Knowing the frequency at which to test and keeping up that routine is going to be important for your long-term success. The best advice is to create the habit of regular testing early on so it's not such a chore.  


Do the work, learn your water parameters, and how to perform the water tests properly. Stick to a strict testing routine and always record your results in a logbook. It all starts with knowing which water tests are going to be critical to your tank as a beginner. From the chart below, stick to the first two columns throughout your first 12 months in the hobby. Only after adding corals to the tank should you be concerned with reef tank parameters. 

Once you do add corals, start by adding alkalinity, calcium, and magnesium to your regular routine which just so happens to be the next mistake on the list. Trace & Minor Elements include a pretty long list of individual elements that are only present in very small quantities and will only be something of concern for the intermediate to experienced hobbyists that have a considerable or mature population of corals. Not anything you should worry about testing for as a beginner or first-time tank owner. 

Critical Parameters Additional Parameters Reef Tank Parameters
Salinity Nitrate Alkalinity
Temperature Phosphate Calcium
pH   Magnesium
Ammonia   Trace & Minor Elements

Reference the Reef Tank Parameters Chart for a full list of ideal aquarium parameters and their natural ocean levels. We also have some great additional articles and videos about water testing right here in the BRS Education Center should you wish to learn more.  Fact is, water testing and parameters, in general, are one of the more complicated skills you're going to acquire with your aquarium and you will become better at it only through experience.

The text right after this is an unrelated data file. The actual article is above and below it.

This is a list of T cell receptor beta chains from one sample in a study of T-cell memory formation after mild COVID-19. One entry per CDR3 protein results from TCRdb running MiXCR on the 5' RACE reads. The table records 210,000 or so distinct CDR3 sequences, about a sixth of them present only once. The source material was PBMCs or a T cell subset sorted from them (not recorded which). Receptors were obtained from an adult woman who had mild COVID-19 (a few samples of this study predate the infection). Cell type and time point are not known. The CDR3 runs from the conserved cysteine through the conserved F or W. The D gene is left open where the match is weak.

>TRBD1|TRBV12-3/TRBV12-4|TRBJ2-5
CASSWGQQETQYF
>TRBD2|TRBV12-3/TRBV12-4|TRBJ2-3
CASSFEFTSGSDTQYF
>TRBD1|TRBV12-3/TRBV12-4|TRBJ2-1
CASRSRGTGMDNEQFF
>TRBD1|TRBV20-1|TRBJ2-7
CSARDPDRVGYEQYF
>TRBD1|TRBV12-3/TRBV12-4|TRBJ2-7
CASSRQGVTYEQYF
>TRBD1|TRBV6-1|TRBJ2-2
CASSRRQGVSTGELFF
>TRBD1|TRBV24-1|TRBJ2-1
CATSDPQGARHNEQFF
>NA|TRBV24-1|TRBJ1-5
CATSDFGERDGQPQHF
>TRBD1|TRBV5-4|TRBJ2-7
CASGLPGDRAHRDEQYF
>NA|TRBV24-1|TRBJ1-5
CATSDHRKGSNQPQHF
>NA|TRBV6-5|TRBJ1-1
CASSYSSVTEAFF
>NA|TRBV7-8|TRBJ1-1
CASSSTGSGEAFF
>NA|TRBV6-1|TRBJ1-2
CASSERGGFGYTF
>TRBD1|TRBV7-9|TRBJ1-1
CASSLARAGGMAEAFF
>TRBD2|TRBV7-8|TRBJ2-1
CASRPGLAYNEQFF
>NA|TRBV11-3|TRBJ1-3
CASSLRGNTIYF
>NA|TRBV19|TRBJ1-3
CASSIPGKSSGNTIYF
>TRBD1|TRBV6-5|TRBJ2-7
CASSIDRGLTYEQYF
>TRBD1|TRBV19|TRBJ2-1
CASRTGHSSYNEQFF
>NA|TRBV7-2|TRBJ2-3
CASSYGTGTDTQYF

8) Trying To Balance pH, Calcium, and Alkalinity

When you start adding corals into your aquarium, calcium, alkalinity and the exact pH levels begin to become more important. While it is critical that you maintain these parameters stable within a particular range, you just may not be able to get them perfect. The amount of CO2 in your home and in the aquarium water has a major effect on the tank's pH, but so does the alkalinity. You could be very meticulous about testing and maintaining your tank's calcium and alkalinity ratio but still experience a less than perfect pH because of too much CO2 in your home. 

Humans create CO2 when we breathe, in a closed home this tends to spike the level of CO2 relative to what you would get in outside air. Since your tank is inside, the natural gas exchange that happens with the aquarium water creates a relatively higher level of dissolved CO2 in the water which then suppresses pH.  The only way around it is to address the CO2 levels because the addition of calcium and alkalinity will not help. 


While the ideal pH of 8.3 in a reef tank will help you achieve maximum growth among your corals, sometimes it's just better to accept that the pH in your tank will run a little lower. Stability is far more important and constantly trying to adjust the pH up only to have it fall again because of the CO2 levels will stress out the aquarium inhabitants. Letting the pH remain stable anywhere from 7.8 - 8.3 is acceptable and whatever number your tank lands on within that range will be your target. Constant pH fluctuations any greater than 0.20 pH can be far worse than a stable pH that runs a little low.